There followed The Workhouse Donkey (1963), Armstrong’s Last Goodnight (1964) and Left-Handed Liberty (1965), commissioned by the Corporation of London to commemorate the 750th anniversary of the signing of the Magna Carta.

Arden met D’Arcy when she was in The Seagull in a London theatre club. After they were married they lived for two years in Bristol where he was writer in residence at the university drama department.

The couple moved between England and Ireland before finally settling in Corrandulla, Co Galway, in the early 1970s.

The tax exemption for writers was one reason for the move, but Arden also felt there was no place for him in British mainstream theatre. He acknowledged that his plays got terrible notices and did not attract audiences, and “at the Royal Court if your play wasn’t a success you were dead”.

Having “bumped around” British radical politics in the 1950s and 1960s, he and D’Arcy joined Official Sinn Féin for a time but left over policy differences.

They became embroiled in a major row over The Island of the Mighty, a play based on the Arthurian legend which had been commissioned by the Royal Shakespeare Company. The Ardens ended up picketing the 1972 production at the Aldwych theatre.

Their play The Ballygombeen Bequest, based on the eviction of an elderly widow in Oughterard, Co Galway, was at the centre of a libel action heard in London, which they lost.

Arden later said that he was not “constitutionally suited” to rows, adding: “But one sometimes finds oneself stuck against a wall and you have to do something and I can do a scrap if I have to.” Disenchanted with commercial theatre, Arden turned to literary fiction. As he saw it he was drawing from the same well, it was “all storytelling”.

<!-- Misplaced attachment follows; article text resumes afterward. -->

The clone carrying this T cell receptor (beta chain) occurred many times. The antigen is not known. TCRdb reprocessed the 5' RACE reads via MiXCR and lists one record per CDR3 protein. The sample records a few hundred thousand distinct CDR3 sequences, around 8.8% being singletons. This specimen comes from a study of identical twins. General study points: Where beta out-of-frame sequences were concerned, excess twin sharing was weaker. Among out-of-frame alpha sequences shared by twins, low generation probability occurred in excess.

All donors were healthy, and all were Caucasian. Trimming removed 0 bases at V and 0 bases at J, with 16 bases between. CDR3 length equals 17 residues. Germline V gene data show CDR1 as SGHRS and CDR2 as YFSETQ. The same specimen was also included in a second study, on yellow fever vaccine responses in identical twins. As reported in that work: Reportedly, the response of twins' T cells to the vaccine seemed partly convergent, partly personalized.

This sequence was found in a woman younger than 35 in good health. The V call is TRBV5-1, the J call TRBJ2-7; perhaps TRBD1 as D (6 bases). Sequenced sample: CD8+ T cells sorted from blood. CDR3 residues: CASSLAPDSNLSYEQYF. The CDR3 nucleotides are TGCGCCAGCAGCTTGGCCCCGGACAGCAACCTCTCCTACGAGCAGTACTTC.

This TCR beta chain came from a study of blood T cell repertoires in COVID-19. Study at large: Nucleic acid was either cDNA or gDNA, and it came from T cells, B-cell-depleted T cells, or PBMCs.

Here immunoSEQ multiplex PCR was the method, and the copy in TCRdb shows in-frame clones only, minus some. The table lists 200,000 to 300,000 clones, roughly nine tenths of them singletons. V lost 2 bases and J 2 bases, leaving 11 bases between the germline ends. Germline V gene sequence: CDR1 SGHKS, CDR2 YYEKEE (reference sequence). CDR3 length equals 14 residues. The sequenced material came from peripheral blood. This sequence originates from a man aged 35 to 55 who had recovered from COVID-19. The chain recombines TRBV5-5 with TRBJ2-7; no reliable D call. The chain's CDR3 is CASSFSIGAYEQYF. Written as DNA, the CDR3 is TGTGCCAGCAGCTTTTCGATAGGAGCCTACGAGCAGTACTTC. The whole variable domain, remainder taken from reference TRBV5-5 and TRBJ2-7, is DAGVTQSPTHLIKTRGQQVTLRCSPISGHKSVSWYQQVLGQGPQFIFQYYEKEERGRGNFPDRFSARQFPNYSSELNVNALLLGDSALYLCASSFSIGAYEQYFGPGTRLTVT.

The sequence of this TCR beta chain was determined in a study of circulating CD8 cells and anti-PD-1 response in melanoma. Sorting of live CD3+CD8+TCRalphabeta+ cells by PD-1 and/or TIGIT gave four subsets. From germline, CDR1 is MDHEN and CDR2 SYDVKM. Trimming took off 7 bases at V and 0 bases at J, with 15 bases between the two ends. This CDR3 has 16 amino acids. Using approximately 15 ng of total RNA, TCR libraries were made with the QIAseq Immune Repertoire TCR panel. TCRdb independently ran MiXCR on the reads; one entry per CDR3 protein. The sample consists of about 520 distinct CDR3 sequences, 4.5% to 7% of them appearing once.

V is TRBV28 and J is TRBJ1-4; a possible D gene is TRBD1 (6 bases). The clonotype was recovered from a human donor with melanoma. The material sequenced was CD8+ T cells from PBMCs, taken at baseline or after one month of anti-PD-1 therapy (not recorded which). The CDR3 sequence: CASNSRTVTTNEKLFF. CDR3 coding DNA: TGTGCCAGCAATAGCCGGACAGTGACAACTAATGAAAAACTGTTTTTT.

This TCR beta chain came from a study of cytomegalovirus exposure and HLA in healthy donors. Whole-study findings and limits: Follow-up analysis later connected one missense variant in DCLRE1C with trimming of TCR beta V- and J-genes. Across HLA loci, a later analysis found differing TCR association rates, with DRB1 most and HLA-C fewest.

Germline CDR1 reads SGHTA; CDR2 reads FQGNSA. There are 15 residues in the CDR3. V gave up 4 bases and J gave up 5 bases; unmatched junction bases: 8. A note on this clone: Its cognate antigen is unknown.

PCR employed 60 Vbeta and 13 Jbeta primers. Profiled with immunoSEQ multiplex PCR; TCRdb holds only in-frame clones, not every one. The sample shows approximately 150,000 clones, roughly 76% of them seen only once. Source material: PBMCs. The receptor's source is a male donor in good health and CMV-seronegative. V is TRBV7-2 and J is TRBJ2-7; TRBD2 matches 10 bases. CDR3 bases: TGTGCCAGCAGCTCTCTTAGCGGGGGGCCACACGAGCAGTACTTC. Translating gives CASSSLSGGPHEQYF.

His novel Silence Among the Weapons was shortlisted for the Booker Prize in 1982. Books of Bale (1988), about the eponymous 16th-century bishop of Ossory, was followed by Cogs Tyrannic (1991), a quartet of novellas, which was awarded a PEN short story prize.

His final novel Jack Juggler and the Emperor’s Whore was published in 1995, and in 2003 The Stealing Steps, a collection of nine short stories, was published. One of these, Breach of Trust, secured the VS Pritchett memorial prize.

The publication of a second volume of stories Gallows and Other Tales of Suspicion and Obsession coincided with his 80th birthday.

John Kenny’s review in this newspaper highlighted Arden’s distinctive qualities: “an effortless moving between historical periods; interest in textual flotsam (posters, letters, journals, headlines); a capacity for digression rare in current fiction; a sense of the clamorous that realistically precludes happy endings for his characters”.

Arden’s pen may have been “more blunderbuss than blade”, Kenny wrote, but it was “heartening to think of him head high on the battlements, blasting away into the open while others plotted more cautiously below”.

Arden also wrote radio plays and plays for children. And he was a painter.

Predeceased by his son Gwalchmai, who died in infancy, he is survived by his wife Margaretta and sons Finn, Jacob, Neuss and Adam.


John Arden: born October 26th, 1930; died March, 28th, 2012